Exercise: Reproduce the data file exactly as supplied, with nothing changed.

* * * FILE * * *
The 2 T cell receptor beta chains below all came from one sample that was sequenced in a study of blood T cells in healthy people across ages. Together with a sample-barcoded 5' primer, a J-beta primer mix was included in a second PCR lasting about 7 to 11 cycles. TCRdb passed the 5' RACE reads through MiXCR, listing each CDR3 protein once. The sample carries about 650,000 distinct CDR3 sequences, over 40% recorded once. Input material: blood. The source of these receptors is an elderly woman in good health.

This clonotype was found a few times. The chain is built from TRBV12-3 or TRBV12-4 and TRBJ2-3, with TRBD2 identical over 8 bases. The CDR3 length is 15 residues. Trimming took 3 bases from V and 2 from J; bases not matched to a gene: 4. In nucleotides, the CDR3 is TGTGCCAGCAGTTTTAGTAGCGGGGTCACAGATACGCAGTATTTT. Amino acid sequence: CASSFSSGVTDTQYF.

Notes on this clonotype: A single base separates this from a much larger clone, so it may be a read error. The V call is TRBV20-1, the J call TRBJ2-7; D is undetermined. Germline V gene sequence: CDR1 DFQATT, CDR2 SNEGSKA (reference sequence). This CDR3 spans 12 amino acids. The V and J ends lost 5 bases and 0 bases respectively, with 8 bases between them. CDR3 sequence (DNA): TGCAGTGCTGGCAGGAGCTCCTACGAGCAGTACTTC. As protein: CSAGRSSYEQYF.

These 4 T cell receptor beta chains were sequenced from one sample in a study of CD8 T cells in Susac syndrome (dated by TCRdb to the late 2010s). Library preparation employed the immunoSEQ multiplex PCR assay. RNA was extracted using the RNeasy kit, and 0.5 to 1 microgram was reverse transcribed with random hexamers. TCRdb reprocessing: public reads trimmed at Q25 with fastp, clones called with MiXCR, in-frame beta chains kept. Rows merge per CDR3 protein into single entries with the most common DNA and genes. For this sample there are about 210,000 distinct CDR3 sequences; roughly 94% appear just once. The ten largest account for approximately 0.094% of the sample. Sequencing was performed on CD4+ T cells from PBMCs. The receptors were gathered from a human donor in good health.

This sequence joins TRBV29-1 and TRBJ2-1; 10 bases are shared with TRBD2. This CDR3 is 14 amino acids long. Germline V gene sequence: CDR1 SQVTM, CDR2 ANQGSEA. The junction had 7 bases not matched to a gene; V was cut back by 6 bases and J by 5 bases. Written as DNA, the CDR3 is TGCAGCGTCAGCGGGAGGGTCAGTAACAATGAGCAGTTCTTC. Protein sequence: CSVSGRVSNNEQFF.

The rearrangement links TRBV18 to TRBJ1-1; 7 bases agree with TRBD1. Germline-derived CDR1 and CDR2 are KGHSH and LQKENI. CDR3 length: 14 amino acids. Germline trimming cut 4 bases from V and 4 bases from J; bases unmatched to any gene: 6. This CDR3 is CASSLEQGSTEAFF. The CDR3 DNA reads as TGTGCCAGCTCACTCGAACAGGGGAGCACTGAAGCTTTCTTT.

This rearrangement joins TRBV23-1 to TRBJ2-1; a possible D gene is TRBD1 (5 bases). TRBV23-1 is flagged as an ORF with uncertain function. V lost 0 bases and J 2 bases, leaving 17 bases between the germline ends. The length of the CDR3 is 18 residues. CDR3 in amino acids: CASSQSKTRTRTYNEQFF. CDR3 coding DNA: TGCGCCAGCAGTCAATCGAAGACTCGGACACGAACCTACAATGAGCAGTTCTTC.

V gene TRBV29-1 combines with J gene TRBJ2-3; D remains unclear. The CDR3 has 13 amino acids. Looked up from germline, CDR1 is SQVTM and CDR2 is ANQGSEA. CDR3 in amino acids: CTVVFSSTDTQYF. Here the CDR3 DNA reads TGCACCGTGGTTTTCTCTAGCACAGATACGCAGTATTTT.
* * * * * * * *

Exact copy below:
The 2 T cell receptor beta chains below all came from one sample that was sequenced in a study of blood T cells in healthy people across ages. Together with a sample-barcoded 5' primer, a J-beta primer mix was included in a second PCR lasting about 7 to 11 cycles. TCRdb passed the 5' RACE reads through MiXCR, listing each CDR3 protein once. The sample carries about 650,000 distinct CDR3 sequences, over 40% recorded once. Input material: blood. The source of these receptors is an elderly woman in good health.

This clonotype was found a few times. The chain is built from TRBV12-3 or TRBV12-4 and TRBJ2-3, with TRBD2 identical over 8 bases. The CDR3 length is 15 residues. Trimming took 3 bases from V and 2 from J; bases not matched to a gene: 4. In nucleotides, the CDR3 is TGTGCCAGCAGTTTTAGTAGCGGGGTCACAGATACGCAGTATTTT. Amino acid sequence: CASSFSSGVTDTQYF.

Notes on this clonotype: A single base separates this from a much larger clone, so it may be a read error. The V call is TRBV20-1, the J call TRBJ2-7; D is undetermined. Germline V gene sequence: CDR1 DFQATT, CDR2 SNEGSKA (reference sequence). This CDR3 spans 12 amino acids. The V and J ends lost 5 bases and 0 bases respectively, with 8 bases between them. CDR3 sequence (DNA): TGCAGTGCTGGCAGGAGCTCCTACGAGCAGTACTTC. As protein: CSAGRSSYEQYF.

These 4 T cell receptor beta chains were sequenced from one sample in a study of CD8 T cells in Susac syndrome (dated by TCRdb to the late 2010s). Library preparation employed the immunoSEQ multiplex PCR assay. RNA was extracted using the RNeasy kit, and 0.5 to 1 microgram was reverse transcribed with random hexamers. TCRdb reprocessing: public reads trimmed at Q25 with fastp, clones called with MiXCR, in-frame beta chains kept. Rows merge per CDR3 protein into single entries with the most common DNA and genes. For this sample there are about 210,000 distinct CDR3 sequences; roughly 94% appear just once. The ten largest account for approximately 0.094% of the sample. Sequencing was performed on CD4+ T cells from PBMCs. The receptors were gathered from a human donor in good health.

This sequence joins TRBV29-1 and TRBJ2-1; 10 bases are shared with TRBD2. This CDR3 is 14 amino acids long. Germline V gene sequence: CDR1 SQVTM, CDR2 ANQGSEA. The junction had 7 bases not matched to a gene; V was cut back by 6 bases and J by 5 bases. Written as DNA, the CDR3 is TGCAGCGTCAGCGGGAGGGTCAGTAACAATGAGCAGTTCTTC. Protein sequence: CSVSGRVSNNEQFF.

The rearrangement links TRBV18 to TRBJ1-1; 7 bases agree with TRBD1. Germline-derived CDR1 and CDR2 are KGHSH and LQKENI. CDR3 length: 14 amino acids. Germline trimming cut 4 bases from V and 4 bases from J; bases unmatched to any gene: 6. This CDR3 is CASSLEQGSTEAFF. The CDR3 DNA reads as TGTGCCAGCTCACTCGAACAGGGGAGCACTGAAGCTTTCTTT.

This rearrangement joins TRBV23-1 to TRBJ2-1; a possible D gene is TRBD1 (5 bases). TRBV23-1 is flagged as an ORF with uncertain function. V lost 0 bases and J 2 bases, leaving 17 bases between the germline ends. The length of the CDR3 is 18 residues. CDR3 in amino acids: CASSQSKTRTRTYNEQFF. CDR3 coding DNA: TGCGCCAGCAGTCAATCGAAGACTCGGACACGAACCTACAATGAGCAGTTCTTC.

V gene TRBV29-1 combines with J gene TRBJ2-3; D remains unclear. The CDR3 has 13 amino acids. Looked up from germline, CDR1 is SQVTM and CDR2 is ANQGSEA. CDR3 in amino acids: CTVVFSSTDTQYF. Here the CDR3 DNA reads TGCACCGTGGTTTTCTCTAGCACAGATACGCAGTATTTT.